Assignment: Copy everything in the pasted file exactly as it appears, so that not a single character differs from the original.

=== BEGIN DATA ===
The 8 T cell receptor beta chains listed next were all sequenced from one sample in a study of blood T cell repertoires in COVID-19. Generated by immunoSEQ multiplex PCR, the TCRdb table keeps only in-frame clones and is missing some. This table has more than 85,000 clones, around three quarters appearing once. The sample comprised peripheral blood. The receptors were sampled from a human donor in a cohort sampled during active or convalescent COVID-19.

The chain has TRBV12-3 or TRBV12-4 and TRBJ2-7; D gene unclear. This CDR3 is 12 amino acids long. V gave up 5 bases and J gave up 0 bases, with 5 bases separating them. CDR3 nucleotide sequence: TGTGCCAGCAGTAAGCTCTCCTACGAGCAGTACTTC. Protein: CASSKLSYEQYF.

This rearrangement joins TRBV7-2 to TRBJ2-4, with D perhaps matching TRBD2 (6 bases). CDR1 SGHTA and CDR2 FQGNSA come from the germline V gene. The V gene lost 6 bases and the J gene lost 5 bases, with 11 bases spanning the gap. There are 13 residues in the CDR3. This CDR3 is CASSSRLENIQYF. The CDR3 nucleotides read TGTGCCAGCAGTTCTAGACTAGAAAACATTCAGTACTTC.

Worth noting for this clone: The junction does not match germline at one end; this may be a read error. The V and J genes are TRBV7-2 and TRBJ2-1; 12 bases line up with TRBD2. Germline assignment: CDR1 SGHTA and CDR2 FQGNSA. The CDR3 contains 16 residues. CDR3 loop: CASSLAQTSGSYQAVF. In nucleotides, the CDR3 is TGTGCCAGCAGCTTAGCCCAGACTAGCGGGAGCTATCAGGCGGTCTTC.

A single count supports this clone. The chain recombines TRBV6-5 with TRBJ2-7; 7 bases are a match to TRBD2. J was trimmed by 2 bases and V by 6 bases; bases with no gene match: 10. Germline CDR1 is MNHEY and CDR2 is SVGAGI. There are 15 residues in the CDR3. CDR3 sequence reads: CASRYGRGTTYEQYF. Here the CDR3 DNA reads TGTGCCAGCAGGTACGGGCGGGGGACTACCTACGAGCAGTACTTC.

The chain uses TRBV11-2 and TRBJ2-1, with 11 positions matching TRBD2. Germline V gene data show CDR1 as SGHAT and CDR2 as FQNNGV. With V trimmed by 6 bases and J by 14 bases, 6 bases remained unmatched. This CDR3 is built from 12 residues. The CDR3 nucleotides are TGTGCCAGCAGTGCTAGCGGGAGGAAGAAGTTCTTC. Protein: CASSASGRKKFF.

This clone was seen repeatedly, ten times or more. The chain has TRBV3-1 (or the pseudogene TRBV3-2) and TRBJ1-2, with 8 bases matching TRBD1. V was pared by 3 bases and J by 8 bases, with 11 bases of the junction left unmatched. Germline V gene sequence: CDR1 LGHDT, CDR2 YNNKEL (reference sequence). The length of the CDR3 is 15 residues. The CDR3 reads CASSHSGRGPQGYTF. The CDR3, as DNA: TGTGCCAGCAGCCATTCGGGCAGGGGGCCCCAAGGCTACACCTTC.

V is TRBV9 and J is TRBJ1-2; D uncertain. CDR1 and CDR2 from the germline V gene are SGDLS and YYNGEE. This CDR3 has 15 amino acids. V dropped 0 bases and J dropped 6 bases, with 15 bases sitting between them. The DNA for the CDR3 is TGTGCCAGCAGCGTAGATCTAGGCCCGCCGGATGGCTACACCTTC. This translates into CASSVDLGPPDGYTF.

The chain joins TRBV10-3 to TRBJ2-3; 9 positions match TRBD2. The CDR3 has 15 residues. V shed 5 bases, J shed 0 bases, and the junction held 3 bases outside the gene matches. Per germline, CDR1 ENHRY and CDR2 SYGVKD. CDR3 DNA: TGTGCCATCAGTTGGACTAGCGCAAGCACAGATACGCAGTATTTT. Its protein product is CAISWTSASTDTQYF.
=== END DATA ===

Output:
The 8 T cell receptor beta chains listed next were all sequenced from one sample in a study of blood T cell repertoires in COVID-19. Generated by immunoSEQ multiplex PCR, the TCRdb table keeps only in-frame clones and is missing some. This table has more than 85,000 clones, around three quarters appearing once. The sample comprised peripheral blood. The receptors were sampled from a human donor in a cohort sampled during active or convalescent COVID-19.

The chain has TRBV12-3 or TRBV12-4 and TRBJ2-7; D gene unclear. This CDR3 is 12 amino acids long. V gave up 5 bases and J gave up 0 bases, with 5 bases separating them. CDR3 nucleotide sequence: TGTGCCAGCAGTAAGCTCTCCTACGAGCAGTACTTC. Protein: CASSKLSYEQYF.

This rearrangement joins TRBV7-2 to TRBJ2-4, with D perhaps matching TRBD2 (6 bases). CDR1 SGHTA and CDR2 FQGNSA come from the germline V gene. The V gene lost 6 bases and the J gene lost 5 bases, with 11 bases spanning the gap. There are 13 residues in the CDR3. This CDR3 is CASSSRLENIQYF. The CDR3 nucleotides read TGTGCCAGCAGTTCTAGACTAGAAAACATTCAGTACTTC.

Worth noting for this clone: The junction does not match germline at one end; this may be a read error. The V and J genes are TRBV7-2 and TRBJ2-1; 12 bases line up with TRBD2. Germline assignment: CDR1 SGHTA and CDR2 FQGNSA. The CDR3 contains 16 residues. CDR3 loop: CASSLAQTSGSYQAVF. In nucleotides, the CDR3 is TGTGCCAGCAGCTTAGCCCAGACTAGCGGGAGCTATCAGGCGGTCTTC.

A single count supports this clone. The chain recombines TRBV6-5 with TRBJ2-7; 7 bases are a match to TRBD2. J was trimmed by 2 bases and V by 6 bases; bases with no gene match: 10. Germline CDR1 is MNHEY and CDR2 is SVGAGI. There are 15 residues in the CDR3. CDR3 sequence reads: CASRYGRGTTYEQYF. Here the CDR3 DNA reads TGTGCCAGCAGGTACGGGCGGGGGACTACCTACGAGCAGTACTTC.

The chain uses TRBV11-2 and TRBJ2-1, with 11 positions matching TRBD2. Germline V gene data show CDR1 as SGHAT and CDR2 as FQNNGV. With V trimmed by 6 bases and J by 14 bases, 6 bases remained unmatched. This CDR3 is built from 12 residues. The CDR3 nucleotides are TGTGCCAGCAGTGCTAGCGGGAGGAAGAAGTTCTTC. Protein: CASSASGRKKFF.

This clone was seen repeatedly, ten times or more. The chain has TRBV3-1 (or the pseudogene TRBV3-2) and TRBJ1-2, with 8 bases matching TRBD1. V was pared by 3 bases and J by 8 bases, with 11 bases of the junction left unmatched. Germline V gene sequence: CDR1 LGHDT, CDR2 YNNKEL (reference sequence). The length of the CDR3 is 15 residues. The CDR3 reads CASSHSGRGPQGYTF. The CDR3, as DNA: TGTGCCAGCAGCCATTCGGGCAGGGGGCCCCAAGGCTACACCTTC.

V is TRBV9 and J is TRBJ1-2; D uncertain. CDR1 and CDR2 from the germline V gene are SGDLS and YYNGEE. This CDR3 has 15 amino acids. V dropped 0 bases and J dropped 6 bases, with 15 bases sitting between them. The DNA for the CDR3 is TGTGCCAGCAGCGTAGATCTAGGCCCGCCGGATGGCTACACCTTC. This translates into CASSVDLGPPDGYTF.

The chain joins TRBV10-3 to TRBJ2-3; 9 positions match TRBD2. The CDR3 has 15 residues. V shed 5 bases, J shed 0 bases, and the junction held 3 bases outside the gene matches. Per germline, CDR1 ENHRY and CDR2 SYGVKD. CDR3 DNA: TGTGCCATCAGTTGGACTAGCGCAAGCACAGATACGCAGTATTTT. Its protein product is CAISWTSASTDTQYF.